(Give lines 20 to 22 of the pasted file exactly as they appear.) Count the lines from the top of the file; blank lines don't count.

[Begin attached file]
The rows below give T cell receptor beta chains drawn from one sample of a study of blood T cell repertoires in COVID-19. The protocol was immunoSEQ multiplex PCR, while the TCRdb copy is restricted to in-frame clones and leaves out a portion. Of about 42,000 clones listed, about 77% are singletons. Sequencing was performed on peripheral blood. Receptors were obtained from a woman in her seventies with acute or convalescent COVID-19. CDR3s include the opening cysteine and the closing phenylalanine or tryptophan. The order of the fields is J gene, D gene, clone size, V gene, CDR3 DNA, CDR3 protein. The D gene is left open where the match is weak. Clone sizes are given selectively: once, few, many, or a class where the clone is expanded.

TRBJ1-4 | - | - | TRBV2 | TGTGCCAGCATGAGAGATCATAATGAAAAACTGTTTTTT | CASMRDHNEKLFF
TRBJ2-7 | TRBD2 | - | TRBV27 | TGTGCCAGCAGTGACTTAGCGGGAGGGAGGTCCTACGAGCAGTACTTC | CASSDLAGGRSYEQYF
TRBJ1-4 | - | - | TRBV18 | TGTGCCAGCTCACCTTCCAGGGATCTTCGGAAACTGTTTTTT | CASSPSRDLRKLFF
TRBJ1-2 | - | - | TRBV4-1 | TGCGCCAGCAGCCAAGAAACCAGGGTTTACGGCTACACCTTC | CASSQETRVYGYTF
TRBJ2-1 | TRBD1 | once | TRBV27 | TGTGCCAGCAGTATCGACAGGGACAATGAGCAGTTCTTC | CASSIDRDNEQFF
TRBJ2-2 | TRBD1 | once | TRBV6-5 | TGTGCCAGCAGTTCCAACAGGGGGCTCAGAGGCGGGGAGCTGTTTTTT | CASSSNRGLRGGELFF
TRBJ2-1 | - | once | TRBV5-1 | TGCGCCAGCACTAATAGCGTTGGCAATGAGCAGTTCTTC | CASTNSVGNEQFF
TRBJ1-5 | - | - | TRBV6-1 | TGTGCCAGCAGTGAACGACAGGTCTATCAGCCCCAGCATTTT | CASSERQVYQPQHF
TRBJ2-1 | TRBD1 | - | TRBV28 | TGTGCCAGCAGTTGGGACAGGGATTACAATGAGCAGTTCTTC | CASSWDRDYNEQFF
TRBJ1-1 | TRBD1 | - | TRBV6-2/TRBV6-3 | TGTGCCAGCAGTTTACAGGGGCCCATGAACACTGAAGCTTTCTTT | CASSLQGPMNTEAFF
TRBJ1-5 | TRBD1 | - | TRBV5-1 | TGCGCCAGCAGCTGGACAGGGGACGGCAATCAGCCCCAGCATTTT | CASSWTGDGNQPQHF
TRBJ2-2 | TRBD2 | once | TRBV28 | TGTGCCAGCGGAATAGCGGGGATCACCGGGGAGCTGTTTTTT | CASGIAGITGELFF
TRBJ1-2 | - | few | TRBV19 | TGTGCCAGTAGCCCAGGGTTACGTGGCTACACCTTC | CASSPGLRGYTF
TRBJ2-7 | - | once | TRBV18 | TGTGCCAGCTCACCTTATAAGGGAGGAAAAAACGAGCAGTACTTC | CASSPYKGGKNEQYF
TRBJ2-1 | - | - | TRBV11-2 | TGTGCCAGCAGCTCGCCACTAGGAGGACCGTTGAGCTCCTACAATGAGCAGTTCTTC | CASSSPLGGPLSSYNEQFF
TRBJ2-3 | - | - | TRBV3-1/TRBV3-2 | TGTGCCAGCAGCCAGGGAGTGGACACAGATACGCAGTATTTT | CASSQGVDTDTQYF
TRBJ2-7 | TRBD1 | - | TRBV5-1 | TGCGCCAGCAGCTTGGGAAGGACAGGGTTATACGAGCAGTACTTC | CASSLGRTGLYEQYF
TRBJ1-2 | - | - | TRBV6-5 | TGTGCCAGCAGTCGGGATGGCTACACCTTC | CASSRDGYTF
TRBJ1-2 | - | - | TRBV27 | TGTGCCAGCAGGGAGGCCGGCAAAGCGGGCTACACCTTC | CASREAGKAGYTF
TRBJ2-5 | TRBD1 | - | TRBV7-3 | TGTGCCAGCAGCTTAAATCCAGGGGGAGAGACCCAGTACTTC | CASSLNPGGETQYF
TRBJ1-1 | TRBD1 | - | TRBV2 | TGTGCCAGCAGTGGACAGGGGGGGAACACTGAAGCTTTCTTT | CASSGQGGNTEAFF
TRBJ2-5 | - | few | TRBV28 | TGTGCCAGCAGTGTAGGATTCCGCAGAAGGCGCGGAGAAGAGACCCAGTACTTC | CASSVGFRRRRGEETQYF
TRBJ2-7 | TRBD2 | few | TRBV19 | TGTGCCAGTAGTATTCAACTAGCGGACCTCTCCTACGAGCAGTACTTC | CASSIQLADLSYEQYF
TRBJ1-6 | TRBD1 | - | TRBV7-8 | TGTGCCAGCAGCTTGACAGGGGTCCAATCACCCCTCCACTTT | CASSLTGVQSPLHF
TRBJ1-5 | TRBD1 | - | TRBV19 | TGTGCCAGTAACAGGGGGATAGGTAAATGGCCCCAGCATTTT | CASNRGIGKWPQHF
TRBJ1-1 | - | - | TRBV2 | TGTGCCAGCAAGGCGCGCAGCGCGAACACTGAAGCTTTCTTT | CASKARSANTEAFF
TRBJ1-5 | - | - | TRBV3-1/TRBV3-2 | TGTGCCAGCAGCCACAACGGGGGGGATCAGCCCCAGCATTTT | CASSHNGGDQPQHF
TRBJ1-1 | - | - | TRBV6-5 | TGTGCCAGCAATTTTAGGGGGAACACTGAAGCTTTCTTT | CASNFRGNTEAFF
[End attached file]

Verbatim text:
TRBJ1-2 | - | - | TRBV27 | TGTGCCAGCAGGGAGGCCGGCAAAGCGGGCTACACCTTC | CASREAGKAGYTF
TRBJ2-5 | TRBD1 | - | TRBV7-3 | TGTGCCAGCAGCTTAAATCCAGGGGGAGAGACCCAGTACTTC | CASSLNPGGETQYF
TRBJ1-1 | TRBD1 | - | TRBV2 | TGTGCCAGCAGTGGACAGGGGGGGAACACTGAAGCTTTCTTT | CASSGQGGNTEAFF